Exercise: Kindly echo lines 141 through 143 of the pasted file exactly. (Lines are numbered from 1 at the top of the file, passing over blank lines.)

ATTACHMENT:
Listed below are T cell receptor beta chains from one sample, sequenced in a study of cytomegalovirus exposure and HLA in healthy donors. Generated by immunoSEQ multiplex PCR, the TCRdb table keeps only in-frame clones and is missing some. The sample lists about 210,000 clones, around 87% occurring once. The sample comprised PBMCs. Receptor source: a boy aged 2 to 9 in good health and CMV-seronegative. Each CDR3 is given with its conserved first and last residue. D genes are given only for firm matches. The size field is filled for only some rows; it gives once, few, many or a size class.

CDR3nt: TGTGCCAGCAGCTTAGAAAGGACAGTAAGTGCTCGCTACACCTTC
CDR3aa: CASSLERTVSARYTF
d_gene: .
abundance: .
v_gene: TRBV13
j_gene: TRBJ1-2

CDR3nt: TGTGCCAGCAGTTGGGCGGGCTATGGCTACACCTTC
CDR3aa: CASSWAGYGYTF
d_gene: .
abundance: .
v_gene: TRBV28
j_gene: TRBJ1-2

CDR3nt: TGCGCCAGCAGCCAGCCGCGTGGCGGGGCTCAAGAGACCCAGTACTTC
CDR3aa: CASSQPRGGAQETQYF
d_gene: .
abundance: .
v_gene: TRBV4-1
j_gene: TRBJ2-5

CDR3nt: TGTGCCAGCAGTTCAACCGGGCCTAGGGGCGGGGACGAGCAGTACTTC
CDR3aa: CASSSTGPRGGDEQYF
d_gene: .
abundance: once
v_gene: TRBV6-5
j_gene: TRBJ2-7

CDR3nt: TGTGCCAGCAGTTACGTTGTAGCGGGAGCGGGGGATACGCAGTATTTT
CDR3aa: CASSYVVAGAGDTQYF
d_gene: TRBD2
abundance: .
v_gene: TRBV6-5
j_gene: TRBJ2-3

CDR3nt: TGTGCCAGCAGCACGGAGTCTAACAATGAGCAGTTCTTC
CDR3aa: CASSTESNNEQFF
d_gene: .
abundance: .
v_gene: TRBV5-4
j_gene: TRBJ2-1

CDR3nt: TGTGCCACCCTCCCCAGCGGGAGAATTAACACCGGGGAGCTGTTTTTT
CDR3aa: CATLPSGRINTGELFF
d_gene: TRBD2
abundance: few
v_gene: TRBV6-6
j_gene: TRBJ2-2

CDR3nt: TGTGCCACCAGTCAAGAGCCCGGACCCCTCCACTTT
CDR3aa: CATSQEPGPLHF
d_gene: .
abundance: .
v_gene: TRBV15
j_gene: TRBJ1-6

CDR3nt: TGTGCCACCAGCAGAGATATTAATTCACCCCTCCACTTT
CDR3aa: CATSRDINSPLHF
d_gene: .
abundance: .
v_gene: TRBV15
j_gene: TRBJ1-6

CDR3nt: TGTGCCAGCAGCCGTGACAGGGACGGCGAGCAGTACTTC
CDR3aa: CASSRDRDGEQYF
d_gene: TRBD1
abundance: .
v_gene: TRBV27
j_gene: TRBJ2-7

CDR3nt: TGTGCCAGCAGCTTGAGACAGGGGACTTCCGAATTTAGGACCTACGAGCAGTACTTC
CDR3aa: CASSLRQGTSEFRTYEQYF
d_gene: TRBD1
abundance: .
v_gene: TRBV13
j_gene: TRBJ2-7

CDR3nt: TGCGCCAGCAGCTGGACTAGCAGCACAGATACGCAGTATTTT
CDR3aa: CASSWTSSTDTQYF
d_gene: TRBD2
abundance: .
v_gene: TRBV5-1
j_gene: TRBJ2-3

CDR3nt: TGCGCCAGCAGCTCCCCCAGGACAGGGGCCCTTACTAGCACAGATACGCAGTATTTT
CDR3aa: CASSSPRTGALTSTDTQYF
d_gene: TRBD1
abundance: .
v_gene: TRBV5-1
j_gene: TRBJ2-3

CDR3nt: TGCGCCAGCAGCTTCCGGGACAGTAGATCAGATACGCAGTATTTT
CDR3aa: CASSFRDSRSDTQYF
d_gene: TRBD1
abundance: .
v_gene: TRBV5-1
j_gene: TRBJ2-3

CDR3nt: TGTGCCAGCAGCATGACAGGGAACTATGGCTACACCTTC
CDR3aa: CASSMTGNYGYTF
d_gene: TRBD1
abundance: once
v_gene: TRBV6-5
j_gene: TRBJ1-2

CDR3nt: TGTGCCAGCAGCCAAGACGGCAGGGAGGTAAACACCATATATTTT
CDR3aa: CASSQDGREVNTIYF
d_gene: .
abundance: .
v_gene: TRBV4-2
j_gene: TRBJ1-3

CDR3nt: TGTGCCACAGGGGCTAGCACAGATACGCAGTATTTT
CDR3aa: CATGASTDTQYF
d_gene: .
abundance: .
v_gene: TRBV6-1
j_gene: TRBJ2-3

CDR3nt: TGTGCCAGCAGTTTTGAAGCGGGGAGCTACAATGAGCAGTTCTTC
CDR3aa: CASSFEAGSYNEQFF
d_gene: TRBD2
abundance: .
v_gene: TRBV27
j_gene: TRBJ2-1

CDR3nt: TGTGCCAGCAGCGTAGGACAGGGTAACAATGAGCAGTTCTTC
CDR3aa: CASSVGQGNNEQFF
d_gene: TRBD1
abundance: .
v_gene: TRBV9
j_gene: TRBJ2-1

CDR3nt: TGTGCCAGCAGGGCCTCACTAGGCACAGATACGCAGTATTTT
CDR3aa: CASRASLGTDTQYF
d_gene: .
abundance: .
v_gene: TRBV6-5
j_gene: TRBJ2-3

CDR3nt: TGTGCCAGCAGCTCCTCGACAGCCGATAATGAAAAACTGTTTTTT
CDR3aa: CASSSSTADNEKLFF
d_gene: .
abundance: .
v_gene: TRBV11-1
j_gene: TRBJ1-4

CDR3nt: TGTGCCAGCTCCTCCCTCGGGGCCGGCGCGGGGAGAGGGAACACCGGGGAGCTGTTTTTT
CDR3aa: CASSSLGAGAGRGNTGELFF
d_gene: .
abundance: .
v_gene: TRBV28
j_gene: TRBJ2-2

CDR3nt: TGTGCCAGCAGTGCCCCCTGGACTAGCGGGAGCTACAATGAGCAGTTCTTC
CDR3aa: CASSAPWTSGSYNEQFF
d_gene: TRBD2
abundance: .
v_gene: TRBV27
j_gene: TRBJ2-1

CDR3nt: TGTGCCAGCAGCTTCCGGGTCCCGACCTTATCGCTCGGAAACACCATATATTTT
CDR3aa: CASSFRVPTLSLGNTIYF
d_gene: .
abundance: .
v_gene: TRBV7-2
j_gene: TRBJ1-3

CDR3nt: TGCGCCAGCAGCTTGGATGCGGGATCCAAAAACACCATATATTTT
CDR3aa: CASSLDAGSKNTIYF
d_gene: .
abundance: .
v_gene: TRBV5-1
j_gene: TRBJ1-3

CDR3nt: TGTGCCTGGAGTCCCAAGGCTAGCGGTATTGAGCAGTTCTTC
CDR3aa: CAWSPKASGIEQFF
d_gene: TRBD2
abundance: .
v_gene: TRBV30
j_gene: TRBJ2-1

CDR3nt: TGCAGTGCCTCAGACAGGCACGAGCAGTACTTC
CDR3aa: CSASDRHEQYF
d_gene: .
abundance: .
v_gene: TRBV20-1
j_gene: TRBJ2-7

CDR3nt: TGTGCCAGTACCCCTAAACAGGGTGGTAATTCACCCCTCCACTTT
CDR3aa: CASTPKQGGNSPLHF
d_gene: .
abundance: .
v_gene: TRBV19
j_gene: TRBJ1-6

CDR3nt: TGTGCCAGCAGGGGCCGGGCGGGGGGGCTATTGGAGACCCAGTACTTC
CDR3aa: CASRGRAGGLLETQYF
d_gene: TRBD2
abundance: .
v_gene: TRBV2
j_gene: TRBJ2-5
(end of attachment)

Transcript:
CDR3aa: CASSFRVPTLSLGNTIYF
d_gene: .
abundance: .